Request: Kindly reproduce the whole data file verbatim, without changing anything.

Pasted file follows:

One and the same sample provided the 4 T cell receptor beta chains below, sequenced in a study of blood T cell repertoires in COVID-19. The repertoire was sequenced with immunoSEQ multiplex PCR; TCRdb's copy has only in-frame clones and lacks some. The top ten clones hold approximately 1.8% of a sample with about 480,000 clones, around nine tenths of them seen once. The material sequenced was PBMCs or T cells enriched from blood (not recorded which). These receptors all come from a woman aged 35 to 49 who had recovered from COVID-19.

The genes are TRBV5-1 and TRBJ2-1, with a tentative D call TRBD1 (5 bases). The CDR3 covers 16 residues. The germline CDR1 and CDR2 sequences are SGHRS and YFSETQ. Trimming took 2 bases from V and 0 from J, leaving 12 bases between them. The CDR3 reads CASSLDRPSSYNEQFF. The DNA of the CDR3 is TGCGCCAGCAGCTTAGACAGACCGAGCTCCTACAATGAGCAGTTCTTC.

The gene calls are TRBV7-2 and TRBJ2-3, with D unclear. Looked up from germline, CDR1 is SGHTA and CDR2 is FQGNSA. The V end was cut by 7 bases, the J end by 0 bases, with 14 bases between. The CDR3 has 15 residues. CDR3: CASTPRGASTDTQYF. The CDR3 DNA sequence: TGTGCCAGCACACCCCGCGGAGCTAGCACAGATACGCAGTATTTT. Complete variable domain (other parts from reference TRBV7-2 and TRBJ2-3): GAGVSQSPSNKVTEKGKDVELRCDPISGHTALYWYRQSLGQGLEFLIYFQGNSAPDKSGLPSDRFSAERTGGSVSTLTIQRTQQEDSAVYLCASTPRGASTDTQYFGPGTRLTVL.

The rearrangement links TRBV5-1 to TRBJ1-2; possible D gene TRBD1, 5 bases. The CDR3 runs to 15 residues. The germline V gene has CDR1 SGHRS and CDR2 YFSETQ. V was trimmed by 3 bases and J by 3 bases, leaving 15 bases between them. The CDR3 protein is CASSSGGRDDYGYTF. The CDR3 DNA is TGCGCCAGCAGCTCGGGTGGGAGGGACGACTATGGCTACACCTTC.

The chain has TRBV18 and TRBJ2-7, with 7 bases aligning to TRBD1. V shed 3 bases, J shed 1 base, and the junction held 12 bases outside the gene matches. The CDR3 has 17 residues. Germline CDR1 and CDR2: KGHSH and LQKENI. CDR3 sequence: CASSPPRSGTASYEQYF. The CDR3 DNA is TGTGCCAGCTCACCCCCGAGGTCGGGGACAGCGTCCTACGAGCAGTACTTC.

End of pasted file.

One and the same sample provided the 4 T cell receptor beta chains below, sequenced in a study of blood T cell repertoires in COVID-19. The repertoire was sequenced with immunoSEQ multiplex PCR; TCRdb's copy has only in-frame clones and lacks some. The top ten clones hold approximately 1.8% of a sample with about 480,000 clones, around nine tenths of them seen once. The material sequenced was PBMCs or T cells enriched from blood (not recorded which). These receptors all come from a woman aged 35 to 49 who had recovered from COVID-19.

The genes are TRBV5-1 and TRBJ2-1, with a tentative D call TRBD1 (5 bases). The CDR3 covers 16 residues. The germline CDR1 and CDR2 sequences are SGHRS and YFSETQ. Trimming took 2 bases from V and 0 from J, leaving 12 bases between them. The CDR3 reads CASSLDRPSSYNEQFF. The DNA of the CDR3 is TGCGCCAGCAGCTTAGACAGACCGAGCTCCTACAATGAGCAGTTCTTC.

The gene calls are TRBV7-2 and TRBJ2-3, with D unclear. Looked up from germline, CDR1 is SGHTA and CDR2 is FQGNSA. The V end was cut by 7 bases, the J end by 0 bases, with 14 bases between. The CDR3 has 15 residues. CDR3: CASTPRGASTDTQYF. The CDR3 DNA sequence: TGTGCCAGCACACCCCGCGGAGCTAGCACAGATACGCAGTATTTT. Complete variable domain (other parts from reference TRBV7-2 and TRBJ2-3): GAGVSQSPSNKVTEKGKDVELRCDPISGHTALYWYRQSLGQGLEFLIYFQGNSAPDKSGLPSDRFSAERTGGSVSTLTIQRTQQEDSAVYLCASTPRGASTDTQYFGPGTRLTVL.

The rearrangement links TRBV5-1 to TRBJ1-2; possible D gene TRBD1, 5 bases. The CDR3 runs to 15 residues. The germline V gene has CDR1 SGHRS and CDR2 YFSETQ. V was trimmed by 3 bases and J by 3 bases, leaving 15 bases between them. The CDR3 protein is CASSSGGRDDYGYTF. The CDR3 DNA is TGCGCCAGCAGCTCGGGTGGGAGGGACGACTATGGCTACACCTTC.

The chain has TRBV18 and TRBJ2-7, with 7 bases aligning to TRBD1. V shed 3 bases, J shed 1 base, and the junction held 12 bases outside the gene matches. The CDR3 has 17 residues. Germline CDR1 and CDR2: KGHSH and LQKENI. CDR3 sequence: CASSPPRSGTASYEQYF. The CDR3 DNA is TGTGCCAGCTCACCCCCGAGGTCGGGGACAGCGTCCTACGAGCAGTACTTC.